The project is being developed by Dallas-based developer Palladium USA and will offer 172 multifamily units all priced for applicants that make 60% or less of the area’s median income, according to a presentation at the meeting. The project, located at the northeast corner of Virginia Parkway and Carlisle Street, will include a four-story development on about 5 acres of land.
The rezoning request focused on increasing the allowed number of units per acre of land. Under the city’s current code, the developer is allowed 30 units per acre, but the developer requested to raise that allowance to 34 units per acre, said Bob Roeder, acting as a representative of the project applicant.
The increase in units per acre only translates to 20 additional units, for a total of 172, Roeder said. To get the same number of affordable housing units set aside as part of market rate multifamily projects, it would take about 10 multifamily developments, Roeder said.
“This is a zoning case and a project that I think is very small in scope but [has] a much oversized impact on our community,” Roeder said.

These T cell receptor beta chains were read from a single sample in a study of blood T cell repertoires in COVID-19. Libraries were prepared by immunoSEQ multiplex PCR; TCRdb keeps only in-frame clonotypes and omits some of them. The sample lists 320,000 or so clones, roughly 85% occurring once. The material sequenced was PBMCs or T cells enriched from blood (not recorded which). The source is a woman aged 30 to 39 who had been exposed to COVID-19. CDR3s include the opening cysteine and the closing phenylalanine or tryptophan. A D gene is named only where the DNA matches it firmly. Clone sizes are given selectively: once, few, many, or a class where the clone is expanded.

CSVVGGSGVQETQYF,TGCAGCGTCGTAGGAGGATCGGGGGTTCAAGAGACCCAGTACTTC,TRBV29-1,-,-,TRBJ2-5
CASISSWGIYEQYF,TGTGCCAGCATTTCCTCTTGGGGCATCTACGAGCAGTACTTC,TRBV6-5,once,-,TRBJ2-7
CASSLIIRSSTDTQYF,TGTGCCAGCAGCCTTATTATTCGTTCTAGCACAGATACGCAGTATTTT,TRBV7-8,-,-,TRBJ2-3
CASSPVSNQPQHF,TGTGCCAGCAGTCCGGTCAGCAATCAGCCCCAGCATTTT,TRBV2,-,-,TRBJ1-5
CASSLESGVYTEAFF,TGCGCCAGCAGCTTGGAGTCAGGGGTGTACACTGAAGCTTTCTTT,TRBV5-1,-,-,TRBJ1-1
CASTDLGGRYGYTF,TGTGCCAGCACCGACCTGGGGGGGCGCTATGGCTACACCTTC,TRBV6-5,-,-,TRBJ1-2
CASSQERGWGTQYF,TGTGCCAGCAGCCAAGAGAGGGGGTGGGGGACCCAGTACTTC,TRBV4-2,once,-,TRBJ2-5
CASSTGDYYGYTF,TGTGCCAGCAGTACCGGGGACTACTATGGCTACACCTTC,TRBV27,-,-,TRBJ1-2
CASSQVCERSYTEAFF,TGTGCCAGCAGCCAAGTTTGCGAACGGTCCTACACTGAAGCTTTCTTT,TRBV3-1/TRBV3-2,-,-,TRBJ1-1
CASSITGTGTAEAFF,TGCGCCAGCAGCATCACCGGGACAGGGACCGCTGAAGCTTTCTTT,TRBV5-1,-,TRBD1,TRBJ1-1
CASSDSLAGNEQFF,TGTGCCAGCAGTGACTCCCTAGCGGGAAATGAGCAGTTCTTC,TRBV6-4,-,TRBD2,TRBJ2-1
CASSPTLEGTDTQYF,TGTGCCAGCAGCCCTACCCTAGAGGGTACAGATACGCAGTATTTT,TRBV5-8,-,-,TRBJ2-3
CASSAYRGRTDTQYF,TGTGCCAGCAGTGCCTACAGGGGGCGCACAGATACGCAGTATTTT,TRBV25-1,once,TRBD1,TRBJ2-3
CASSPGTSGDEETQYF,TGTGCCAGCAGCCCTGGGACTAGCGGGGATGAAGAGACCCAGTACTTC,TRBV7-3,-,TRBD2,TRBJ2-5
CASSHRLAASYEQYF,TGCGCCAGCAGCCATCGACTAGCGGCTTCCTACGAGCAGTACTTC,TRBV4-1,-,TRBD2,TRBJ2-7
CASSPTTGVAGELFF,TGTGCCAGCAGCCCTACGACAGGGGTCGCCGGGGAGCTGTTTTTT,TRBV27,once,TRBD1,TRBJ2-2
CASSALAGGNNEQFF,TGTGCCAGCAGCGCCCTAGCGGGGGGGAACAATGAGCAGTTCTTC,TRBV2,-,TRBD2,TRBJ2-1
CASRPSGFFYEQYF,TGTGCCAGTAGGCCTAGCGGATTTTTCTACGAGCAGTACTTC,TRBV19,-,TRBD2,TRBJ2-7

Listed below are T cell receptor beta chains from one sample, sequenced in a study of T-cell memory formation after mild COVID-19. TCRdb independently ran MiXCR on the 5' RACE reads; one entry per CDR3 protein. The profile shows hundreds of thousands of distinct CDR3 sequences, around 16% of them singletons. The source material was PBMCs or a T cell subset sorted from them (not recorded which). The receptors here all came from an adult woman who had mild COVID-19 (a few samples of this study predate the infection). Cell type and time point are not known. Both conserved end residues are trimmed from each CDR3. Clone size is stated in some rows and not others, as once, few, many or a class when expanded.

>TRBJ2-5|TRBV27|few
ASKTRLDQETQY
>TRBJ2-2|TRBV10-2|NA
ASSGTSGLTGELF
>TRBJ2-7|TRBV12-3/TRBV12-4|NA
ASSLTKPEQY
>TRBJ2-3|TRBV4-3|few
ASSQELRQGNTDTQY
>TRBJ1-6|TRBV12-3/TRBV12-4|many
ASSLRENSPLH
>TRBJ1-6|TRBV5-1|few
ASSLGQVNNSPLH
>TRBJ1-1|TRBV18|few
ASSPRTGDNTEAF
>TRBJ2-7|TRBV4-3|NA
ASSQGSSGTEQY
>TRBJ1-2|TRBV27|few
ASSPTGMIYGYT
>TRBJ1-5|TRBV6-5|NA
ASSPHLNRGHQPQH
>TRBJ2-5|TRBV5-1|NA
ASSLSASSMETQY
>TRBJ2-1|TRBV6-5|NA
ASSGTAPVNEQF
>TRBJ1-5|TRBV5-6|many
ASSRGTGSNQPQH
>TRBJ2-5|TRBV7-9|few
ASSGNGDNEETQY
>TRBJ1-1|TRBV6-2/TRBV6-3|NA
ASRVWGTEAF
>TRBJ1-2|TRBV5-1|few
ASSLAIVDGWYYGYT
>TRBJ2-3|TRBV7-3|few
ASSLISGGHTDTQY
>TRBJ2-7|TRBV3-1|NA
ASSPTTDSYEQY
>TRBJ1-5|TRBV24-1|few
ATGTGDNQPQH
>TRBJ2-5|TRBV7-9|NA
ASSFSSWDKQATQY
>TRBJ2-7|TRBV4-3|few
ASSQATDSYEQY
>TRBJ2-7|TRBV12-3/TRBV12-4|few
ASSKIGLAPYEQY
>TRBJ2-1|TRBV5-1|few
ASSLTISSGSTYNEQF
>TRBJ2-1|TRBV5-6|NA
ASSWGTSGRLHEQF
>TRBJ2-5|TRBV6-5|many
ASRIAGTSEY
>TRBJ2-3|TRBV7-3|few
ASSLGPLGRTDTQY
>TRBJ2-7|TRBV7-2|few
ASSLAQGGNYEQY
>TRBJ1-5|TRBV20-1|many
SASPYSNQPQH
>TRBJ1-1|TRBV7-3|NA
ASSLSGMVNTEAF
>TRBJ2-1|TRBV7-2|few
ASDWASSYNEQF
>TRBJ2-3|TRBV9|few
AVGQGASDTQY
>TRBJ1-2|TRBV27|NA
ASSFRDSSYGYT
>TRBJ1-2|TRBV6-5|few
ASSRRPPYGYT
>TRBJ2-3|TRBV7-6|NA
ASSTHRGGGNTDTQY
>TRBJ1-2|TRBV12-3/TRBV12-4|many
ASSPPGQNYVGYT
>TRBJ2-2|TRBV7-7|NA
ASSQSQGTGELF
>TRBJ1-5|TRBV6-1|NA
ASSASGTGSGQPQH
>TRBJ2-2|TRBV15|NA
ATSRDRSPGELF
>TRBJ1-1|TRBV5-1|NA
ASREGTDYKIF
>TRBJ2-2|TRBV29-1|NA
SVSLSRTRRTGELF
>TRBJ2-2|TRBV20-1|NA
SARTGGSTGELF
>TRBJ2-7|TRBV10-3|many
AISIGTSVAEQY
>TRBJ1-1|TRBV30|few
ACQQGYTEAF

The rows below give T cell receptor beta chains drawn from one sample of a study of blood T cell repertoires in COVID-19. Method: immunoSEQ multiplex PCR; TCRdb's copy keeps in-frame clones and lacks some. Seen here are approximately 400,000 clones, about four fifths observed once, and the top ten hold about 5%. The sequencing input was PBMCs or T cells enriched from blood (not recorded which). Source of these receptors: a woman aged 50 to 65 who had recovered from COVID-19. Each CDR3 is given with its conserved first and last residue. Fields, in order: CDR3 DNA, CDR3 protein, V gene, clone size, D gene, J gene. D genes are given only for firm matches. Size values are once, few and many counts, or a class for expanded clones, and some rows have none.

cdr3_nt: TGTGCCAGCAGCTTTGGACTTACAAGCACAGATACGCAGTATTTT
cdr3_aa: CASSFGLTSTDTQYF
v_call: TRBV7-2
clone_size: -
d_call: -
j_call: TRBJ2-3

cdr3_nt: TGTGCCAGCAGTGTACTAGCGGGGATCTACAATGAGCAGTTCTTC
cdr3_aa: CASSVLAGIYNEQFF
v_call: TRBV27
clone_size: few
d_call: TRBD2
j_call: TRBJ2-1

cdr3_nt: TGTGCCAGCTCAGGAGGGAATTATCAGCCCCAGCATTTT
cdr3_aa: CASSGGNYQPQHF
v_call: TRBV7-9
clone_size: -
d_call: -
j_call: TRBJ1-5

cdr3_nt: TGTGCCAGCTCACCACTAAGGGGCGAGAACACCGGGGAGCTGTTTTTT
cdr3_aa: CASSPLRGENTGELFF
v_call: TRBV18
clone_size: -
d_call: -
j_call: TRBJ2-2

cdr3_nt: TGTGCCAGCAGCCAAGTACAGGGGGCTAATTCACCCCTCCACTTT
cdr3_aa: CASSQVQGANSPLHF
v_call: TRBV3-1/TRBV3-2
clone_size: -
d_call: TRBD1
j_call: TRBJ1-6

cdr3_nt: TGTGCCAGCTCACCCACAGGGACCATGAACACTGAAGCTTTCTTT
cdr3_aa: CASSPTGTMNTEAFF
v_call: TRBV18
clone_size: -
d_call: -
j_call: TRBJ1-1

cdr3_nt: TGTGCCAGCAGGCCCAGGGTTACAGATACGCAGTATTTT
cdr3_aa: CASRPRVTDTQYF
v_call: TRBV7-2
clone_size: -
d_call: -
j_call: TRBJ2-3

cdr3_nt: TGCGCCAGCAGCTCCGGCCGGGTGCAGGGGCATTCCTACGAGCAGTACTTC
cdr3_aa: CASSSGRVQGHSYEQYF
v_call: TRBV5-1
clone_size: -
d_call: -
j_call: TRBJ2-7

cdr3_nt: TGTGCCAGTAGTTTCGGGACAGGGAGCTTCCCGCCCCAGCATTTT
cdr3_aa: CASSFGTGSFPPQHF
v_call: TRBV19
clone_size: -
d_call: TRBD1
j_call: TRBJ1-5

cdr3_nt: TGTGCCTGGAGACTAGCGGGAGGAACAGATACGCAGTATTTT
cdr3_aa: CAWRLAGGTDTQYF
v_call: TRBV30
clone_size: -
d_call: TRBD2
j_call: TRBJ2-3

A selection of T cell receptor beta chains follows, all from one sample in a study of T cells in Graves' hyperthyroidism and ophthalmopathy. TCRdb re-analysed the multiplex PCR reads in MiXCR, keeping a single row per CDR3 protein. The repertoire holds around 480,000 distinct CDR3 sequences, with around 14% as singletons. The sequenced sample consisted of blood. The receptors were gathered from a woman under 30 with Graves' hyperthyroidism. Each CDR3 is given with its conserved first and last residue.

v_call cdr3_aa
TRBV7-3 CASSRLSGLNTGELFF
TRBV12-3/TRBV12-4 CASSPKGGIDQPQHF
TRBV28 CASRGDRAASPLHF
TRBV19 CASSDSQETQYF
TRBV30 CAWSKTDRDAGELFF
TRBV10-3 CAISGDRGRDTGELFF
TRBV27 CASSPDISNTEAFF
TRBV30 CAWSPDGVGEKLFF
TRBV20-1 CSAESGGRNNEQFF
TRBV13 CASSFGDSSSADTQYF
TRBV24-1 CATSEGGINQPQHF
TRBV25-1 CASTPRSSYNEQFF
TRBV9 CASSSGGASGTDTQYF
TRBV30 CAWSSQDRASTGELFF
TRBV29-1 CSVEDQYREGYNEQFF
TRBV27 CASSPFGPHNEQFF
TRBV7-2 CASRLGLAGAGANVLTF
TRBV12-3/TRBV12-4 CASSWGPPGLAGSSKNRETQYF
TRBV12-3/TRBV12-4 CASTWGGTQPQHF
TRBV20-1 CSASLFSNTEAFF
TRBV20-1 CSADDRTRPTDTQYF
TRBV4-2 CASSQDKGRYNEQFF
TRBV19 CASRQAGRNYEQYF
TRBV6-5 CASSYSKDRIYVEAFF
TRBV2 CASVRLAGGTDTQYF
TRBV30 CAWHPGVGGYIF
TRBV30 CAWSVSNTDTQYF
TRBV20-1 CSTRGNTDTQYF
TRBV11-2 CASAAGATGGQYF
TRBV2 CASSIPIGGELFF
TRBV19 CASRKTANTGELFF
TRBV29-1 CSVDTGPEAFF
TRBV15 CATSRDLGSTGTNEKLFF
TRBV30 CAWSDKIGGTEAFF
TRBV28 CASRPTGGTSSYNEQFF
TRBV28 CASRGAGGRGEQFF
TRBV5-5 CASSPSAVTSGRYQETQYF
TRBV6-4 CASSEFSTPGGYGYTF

McKinney Mayor George Fuller called the saturation of affordable housing units in one project a “huge win.”
The increased density would not have a significant effect on traffic in the area, Roeder said. According to a traffic study completed by the applicant, the additional 20 housing units would increase traffic by 19 additional vehicles in morning peak hours and 22 vehicles during night peak hours, according to Roeder.
“For me initially, the density was a concern ... but for what we’re getting out of the project, it’s very difficult to not support this,” Council Member Geré Feltus said.
The project is also intended to serve families, Roeder said. Over 60% of the units will be two- or three-bedroom units with two bathrooms that are designed for families, specifically those with school-aged children, Roeder said. The development is adjacent to a nearby McKinney ISD elementary school as well as two churches and an existing apartment complex.
The project received a 4% housing tax credit, Roeder said, and the developers are negotiating with the McKinney Housing Finance Corporation to make the development a collaborative effort with the city. McKinney officials have prioritized seeking solutions for affordable housing in recent years, which this project could contribute to.
“It’s just a rare opportunity for us to address a problem that is so profoundly difficult to address,” Council Member Patrick Cloutier said.
Council Member Charlie Philips also spoke in support of the project, as well as David Craig, Craig Ranch developer and Craig International CEO. The rezoning request was unanimously approved by the council.